What Did the Passengers of the Titanic Eat on the Day It Sank?

The menu, sold during a recent auction, reveals what was served on the Titanic the day it sank

The menu, sold for $88,000 at auction, features grilled mutton chops and buffet options.

The Titanic’s last lunch menu, saved by first-class passenger Abraham Lincoln Salomon, has been sold at auction for $88,000.

The menu features light items like consommé and dumplings, and heartier offerings from the grill like grilled mutton chops and the guest’s choice of mashed, fried, or baked potatoes.

Finally, there are the buffet options — smoked sardines, potted roast beef, veal and ham pie, or corned ox tongue — and finally, an assortment of cheese — Cheshire, Roquefort, Cheddar, and Camembert, to  name a few.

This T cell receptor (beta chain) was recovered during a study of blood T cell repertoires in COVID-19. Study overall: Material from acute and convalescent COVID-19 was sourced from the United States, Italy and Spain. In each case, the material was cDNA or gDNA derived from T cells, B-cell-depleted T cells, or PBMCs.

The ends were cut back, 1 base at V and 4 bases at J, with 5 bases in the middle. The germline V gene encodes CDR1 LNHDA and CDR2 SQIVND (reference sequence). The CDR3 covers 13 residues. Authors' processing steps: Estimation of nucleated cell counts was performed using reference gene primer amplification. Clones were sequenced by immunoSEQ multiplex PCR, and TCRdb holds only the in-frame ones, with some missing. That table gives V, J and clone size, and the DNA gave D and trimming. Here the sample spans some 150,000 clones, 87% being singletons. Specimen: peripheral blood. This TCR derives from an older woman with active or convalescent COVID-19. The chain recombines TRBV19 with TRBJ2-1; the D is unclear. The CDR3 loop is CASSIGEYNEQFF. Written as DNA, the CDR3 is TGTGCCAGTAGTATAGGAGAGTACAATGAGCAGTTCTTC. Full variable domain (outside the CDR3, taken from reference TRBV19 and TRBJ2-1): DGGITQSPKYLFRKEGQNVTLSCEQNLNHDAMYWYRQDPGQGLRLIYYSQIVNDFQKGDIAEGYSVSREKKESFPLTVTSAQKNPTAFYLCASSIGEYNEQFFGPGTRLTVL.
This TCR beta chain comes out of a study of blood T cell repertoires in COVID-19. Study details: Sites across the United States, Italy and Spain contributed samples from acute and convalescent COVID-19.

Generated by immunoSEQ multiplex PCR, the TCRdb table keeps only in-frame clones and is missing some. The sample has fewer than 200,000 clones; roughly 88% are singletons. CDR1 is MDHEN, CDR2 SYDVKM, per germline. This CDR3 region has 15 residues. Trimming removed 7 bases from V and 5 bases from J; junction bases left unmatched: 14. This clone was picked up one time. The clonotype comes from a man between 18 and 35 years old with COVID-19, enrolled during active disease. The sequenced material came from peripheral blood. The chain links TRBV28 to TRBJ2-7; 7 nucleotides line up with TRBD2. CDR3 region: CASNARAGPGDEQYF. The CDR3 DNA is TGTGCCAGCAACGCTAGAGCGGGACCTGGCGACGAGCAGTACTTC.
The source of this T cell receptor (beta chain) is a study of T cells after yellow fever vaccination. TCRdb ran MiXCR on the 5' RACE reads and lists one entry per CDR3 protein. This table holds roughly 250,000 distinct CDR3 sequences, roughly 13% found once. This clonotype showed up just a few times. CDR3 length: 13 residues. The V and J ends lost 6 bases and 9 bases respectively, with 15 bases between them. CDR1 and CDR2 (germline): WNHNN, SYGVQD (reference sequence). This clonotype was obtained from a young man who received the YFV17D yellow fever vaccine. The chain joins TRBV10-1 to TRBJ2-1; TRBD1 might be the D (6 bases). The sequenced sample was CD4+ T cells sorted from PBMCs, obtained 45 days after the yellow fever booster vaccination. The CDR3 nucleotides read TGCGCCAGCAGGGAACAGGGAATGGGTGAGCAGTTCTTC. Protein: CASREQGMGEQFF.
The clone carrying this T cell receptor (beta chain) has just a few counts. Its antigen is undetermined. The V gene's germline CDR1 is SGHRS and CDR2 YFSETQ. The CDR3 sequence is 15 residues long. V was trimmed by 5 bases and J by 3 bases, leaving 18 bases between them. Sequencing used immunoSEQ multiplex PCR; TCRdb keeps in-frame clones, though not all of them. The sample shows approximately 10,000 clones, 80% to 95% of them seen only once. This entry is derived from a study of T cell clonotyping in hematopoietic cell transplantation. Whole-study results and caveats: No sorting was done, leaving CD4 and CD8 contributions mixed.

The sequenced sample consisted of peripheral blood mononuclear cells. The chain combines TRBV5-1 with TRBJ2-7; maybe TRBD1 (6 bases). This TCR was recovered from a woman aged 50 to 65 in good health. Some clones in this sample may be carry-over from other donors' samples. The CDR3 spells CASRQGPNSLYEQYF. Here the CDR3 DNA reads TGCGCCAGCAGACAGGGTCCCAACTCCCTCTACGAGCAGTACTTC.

To wash it all down, lunch also included an “iced draught Munich lager beer,” for three or six pence, depending on size preference.

The menu was sold by online auctioneer Lion Heart Autographs, along with two other artifacts from the Titanic’s Lifeboat 1.

The rescue vessel came to be known as the Money Boat or Millionaire’s Boat by press at the time, because of rumors that the crew was bribed by a rich passenger to row away quickly from the sinking ship, instead of staying behind to save more people.


The back of the menu also features the signature of another first-class passenger, Isaac Gerald Frauenthal, who escaped on another vessel. Frauenthal and Salomon are believed to have eaten lunch together that day, April 14, 1912.